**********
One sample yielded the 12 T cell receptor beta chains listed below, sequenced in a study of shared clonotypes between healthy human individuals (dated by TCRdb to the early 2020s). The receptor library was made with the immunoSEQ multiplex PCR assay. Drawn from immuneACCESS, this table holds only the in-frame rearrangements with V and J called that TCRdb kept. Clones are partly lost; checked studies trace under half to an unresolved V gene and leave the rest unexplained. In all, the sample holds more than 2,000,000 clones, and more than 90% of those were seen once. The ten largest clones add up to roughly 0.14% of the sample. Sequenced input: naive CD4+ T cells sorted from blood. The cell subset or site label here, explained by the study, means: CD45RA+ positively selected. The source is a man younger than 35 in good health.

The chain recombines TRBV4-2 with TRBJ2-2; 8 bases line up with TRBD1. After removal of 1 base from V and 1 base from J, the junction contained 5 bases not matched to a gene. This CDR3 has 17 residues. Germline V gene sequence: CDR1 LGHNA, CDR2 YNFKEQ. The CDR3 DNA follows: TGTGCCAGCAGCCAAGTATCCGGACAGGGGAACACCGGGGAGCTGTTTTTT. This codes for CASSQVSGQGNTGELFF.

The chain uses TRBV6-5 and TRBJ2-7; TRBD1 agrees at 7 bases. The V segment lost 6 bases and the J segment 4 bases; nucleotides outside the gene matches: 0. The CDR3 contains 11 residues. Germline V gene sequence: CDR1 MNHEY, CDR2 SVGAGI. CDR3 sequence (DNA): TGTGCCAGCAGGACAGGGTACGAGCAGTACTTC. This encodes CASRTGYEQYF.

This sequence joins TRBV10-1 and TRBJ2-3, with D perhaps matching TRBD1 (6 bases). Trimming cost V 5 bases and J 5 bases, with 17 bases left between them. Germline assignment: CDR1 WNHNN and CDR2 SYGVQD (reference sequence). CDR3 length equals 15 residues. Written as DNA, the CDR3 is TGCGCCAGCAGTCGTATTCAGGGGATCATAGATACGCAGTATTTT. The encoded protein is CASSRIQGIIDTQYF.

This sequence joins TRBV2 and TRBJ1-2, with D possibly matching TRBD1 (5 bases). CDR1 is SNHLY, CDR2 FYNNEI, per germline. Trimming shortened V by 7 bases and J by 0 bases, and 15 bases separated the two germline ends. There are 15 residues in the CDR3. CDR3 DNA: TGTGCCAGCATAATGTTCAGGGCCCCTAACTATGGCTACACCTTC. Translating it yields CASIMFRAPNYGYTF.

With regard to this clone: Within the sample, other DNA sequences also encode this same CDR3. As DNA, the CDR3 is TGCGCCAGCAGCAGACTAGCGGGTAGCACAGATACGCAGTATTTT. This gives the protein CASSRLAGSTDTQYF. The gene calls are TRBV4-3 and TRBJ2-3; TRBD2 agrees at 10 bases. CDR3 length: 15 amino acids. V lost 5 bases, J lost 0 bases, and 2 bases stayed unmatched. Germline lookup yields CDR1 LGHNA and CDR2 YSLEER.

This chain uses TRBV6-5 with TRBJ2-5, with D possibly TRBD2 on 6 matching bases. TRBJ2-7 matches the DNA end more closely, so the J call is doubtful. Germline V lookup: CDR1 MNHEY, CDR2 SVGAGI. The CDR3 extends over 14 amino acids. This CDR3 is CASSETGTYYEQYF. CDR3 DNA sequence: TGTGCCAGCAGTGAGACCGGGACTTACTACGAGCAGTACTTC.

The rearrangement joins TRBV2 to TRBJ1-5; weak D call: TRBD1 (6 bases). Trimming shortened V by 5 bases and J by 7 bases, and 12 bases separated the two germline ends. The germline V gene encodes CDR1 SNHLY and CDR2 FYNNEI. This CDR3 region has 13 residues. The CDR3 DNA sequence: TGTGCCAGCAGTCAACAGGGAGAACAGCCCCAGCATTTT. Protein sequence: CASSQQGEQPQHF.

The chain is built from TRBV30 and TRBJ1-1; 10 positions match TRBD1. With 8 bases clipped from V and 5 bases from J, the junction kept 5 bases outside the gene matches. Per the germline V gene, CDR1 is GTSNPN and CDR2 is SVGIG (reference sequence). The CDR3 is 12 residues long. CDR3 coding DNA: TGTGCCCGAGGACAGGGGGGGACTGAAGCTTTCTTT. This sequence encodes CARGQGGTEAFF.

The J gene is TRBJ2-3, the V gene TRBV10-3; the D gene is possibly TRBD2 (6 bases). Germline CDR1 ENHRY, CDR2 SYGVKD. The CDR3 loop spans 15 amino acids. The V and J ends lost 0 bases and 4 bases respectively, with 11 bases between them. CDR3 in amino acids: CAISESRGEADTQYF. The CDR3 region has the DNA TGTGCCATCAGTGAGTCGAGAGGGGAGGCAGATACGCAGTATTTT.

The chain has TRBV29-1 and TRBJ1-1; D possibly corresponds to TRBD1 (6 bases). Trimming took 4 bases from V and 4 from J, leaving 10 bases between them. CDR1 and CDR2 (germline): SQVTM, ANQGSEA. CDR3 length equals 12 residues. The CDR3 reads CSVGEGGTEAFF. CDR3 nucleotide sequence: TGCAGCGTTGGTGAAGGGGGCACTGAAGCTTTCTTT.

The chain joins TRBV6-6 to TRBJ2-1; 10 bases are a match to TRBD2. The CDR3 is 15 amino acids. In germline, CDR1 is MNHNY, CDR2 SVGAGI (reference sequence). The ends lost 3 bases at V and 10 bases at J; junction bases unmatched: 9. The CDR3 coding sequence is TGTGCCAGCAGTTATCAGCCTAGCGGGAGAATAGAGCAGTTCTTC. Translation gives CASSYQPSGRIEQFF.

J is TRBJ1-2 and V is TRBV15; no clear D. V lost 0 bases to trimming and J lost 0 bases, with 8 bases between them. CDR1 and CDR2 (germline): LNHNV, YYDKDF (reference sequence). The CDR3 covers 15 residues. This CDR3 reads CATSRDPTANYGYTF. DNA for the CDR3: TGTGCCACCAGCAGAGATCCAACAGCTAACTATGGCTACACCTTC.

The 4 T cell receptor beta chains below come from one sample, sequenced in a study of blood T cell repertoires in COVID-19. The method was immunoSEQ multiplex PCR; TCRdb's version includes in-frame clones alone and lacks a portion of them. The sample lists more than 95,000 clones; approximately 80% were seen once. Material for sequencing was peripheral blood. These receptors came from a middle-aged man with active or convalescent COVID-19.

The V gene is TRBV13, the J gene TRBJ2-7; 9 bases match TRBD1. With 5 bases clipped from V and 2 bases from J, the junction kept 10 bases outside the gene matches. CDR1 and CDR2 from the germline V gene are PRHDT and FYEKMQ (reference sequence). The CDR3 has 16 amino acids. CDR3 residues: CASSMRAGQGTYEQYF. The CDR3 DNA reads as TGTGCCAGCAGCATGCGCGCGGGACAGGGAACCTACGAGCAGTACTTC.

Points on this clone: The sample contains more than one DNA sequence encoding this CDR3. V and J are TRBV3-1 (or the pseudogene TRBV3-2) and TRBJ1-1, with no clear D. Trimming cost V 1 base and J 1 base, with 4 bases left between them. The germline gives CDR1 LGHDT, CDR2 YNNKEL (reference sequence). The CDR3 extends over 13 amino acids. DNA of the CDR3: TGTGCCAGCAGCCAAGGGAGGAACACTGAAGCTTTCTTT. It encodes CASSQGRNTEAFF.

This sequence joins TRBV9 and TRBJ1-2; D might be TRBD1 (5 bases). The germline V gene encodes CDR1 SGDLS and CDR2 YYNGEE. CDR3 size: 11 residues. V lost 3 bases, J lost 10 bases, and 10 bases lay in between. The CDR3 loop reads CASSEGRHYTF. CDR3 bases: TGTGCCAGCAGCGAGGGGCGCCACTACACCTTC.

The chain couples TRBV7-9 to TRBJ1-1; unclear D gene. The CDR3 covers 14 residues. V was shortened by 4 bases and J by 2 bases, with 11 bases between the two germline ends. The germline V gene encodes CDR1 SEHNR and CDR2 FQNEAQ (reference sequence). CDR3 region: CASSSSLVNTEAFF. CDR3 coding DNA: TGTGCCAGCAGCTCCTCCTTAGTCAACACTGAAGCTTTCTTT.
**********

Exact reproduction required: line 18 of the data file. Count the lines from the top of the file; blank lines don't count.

The chain couples TRBV7-9 to TRBJ1-1; unclear D gene. The CDR3 covers 14 residues. V was shortened by 4 bases and J by 2 bases, with 11 bases between the two germline ends. The germline V gene encodes CDR1 SEHNR and CDR2 FQNEAQ (reference sequence). CDR3 region: CASSSSLVNTEAFF. CDR3 coding DNA: TGTGCCAGCAGCTCCTCCTTAGTCAACACTGAAGCTTTCTTT.